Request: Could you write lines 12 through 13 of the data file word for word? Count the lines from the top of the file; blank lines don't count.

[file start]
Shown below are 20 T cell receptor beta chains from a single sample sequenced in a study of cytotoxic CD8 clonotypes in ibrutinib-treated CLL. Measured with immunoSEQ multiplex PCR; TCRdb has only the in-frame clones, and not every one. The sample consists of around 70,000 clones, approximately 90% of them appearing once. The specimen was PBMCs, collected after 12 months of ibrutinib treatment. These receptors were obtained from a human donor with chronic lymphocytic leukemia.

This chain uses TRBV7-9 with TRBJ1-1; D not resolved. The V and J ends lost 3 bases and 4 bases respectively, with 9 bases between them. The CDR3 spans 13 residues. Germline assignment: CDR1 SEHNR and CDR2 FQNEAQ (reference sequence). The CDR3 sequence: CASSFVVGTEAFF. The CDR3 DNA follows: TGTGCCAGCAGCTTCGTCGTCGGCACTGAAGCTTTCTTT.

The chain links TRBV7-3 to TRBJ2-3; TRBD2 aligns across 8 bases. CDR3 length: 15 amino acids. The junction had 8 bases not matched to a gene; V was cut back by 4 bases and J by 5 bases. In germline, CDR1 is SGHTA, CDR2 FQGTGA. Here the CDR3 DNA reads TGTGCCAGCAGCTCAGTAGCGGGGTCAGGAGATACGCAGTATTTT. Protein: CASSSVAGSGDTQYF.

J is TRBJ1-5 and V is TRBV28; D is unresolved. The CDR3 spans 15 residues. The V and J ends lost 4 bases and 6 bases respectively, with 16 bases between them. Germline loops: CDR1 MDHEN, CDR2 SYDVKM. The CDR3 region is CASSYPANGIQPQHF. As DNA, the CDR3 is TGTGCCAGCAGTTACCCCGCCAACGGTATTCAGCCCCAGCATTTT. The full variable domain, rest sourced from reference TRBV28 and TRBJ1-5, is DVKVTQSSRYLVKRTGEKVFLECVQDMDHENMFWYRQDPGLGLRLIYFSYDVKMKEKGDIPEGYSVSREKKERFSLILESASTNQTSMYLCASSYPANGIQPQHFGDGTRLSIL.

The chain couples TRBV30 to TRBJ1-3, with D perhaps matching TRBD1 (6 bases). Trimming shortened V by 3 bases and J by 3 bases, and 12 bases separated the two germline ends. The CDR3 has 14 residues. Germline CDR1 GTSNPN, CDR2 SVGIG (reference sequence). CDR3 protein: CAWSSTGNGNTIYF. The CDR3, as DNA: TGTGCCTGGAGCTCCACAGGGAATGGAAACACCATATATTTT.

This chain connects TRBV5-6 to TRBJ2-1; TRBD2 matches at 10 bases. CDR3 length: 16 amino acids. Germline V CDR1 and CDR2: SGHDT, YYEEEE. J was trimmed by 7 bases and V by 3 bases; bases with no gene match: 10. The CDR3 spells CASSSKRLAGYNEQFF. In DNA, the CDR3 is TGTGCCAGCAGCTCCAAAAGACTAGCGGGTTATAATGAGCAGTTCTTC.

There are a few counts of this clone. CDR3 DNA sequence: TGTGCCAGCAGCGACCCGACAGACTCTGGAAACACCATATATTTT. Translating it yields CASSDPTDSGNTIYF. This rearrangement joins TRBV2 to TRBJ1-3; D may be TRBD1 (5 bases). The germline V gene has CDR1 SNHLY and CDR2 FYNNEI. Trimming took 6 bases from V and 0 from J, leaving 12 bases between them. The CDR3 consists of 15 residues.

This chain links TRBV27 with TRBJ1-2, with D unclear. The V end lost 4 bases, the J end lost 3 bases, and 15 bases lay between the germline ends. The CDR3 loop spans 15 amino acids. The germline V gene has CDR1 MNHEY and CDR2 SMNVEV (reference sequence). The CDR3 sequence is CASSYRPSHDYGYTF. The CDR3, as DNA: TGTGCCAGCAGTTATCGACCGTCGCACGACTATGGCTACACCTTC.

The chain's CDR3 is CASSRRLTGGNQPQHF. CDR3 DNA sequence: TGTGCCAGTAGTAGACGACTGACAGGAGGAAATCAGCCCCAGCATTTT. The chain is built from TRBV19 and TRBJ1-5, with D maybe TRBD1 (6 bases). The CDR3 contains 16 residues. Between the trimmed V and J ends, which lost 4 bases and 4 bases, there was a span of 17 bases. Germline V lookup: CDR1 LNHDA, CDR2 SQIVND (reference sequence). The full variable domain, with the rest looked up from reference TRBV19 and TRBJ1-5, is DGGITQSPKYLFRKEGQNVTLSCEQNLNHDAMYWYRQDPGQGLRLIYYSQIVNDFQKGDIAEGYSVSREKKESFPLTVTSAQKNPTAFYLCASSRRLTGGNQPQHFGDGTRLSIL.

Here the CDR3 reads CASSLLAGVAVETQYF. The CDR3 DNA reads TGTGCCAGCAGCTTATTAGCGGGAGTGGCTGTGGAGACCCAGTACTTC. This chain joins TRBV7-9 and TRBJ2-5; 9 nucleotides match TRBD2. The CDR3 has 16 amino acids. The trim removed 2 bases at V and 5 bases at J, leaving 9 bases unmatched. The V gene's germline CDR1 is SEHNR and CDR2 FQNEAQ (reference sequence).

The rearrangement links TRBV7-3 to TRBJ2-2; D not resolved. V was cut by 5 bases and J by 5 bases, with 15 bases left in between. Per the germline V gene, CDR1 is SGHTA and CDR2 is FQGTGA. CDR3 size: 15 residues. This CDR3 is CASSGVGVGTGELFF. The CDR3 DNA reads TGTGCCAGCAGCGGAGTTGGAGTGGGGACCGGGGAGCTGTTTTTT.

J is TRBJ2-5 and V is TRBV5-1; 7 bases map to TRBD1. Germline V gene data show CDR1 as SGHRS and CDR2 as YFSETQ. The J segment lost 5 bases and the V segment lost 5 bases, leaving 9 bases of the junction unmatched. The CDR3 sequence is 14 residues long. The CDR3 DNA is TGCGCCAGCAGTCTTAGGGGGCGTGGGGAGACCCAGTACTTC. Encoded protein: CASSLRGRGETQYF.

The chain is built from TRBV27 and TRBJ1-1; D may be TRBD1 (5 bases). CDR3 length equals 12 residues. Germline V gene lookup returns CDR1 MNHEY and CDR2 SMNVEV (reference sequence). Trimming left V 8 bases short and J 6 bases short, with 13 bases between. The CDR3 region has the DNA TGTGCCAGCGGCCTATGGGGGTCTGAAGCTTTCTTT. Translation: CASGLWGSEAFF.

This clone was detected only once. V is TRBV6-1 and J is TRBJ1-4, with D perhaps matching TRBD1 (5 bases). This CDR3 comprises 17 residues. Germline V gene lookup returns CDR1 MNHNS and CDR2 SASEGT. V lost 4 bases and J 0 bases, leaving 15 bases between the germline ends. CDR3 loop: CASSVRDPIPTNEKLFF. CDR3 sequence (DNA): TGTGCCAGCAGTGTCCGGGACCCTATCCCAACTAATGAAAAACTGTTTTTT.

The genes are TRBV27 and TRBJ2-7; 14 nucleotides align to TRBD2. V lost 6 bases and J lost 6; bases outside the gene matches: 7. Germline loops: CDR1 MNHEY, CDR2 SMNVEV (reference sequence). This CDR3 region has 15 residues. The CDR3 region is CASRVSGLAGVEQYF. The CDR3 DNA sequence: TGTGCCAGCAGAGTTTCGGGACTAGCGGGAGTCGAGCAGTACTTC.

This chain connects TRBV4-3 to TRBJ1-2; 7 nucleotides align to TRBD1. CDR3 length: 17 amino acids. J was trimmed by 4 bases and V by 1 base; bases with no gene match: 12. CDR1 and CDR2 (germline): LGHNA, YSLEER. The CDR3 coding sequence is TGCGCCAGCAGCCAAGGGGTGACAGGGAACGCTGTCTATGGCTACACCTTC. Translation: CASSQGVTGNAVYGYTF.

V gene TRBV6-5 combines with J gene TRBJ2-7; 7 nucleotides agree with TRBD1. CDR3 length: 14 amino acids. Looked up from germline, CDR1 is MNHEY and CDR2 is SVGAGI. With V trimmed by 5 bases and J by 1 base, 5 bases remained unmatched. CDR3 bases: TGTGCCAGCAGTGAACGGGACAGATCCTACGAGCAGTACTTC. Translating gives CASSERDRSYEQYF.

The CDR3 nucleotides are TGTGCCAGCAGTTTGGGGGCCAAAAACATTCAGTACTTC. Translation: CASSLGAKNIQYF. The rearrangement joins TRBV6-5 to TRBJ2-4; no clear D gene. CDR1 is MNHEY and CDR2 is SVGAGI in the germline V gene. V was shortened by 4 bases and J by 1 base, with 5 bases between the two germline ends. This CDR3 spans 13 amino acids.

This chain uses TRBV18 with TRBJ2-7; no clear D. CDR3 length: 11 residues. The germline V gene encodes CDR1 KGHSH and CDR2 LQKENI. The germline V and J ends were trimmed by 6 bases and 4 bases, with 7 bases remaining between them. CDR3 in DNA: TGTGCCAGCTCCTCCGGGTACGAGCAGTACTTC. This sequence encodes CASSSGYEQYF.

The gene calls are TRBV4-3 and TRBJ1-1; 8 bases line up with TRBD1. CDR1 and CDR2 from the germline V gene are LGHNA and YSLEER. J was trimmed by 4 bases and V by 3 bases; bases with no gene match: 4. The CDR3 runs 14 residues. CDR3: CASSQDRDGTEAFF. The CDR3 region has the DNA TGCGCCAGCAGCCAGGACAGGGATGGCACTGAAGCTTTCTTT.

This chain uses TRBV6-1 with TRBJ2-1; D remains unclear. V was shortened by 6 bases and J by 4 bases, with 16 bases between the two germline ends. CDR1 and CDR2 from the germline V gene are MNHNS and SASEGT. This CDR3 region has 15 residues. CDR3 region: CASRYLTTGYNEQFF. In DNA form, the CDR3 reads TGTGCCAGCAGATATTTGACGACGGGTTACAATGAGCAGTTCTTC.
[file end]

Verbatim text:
J is TRBJ2-5 and V is TRBV5-1; 7 bases map to TRBD1. Germline V gene data show CDR1 as SGHRS and CDR2 as YFSETQ. The J segment lost 5 bases and the V segment lost 5 bases, leaving 9 bases of the junction unmatched. The CDR3 sequence is 14 residues long. The CDR3 DNA is TGCGCCAGCAGTCTTAGGGGGCGTGGGGAGACCCAGTACTTC. Encoded protein: CASSLRGRGETQYF.

The chain is built from TRBV27 and TRBJ1-1; D may be TRBD1 (5 bases). CDR3 length equals 12 residues. Germline V gene lookup returns CDR1 MNHEY and CDR2 SMNVEV (reference sequence). Trimming left V 8 bases short and J 6 bases short, with 13 bases between. The CDR3 region has the DNA TGTGCCAGCGGCCTATGGGGGTCTGAAGCTTTCTTT. Translation: CASGLWGSEAFF.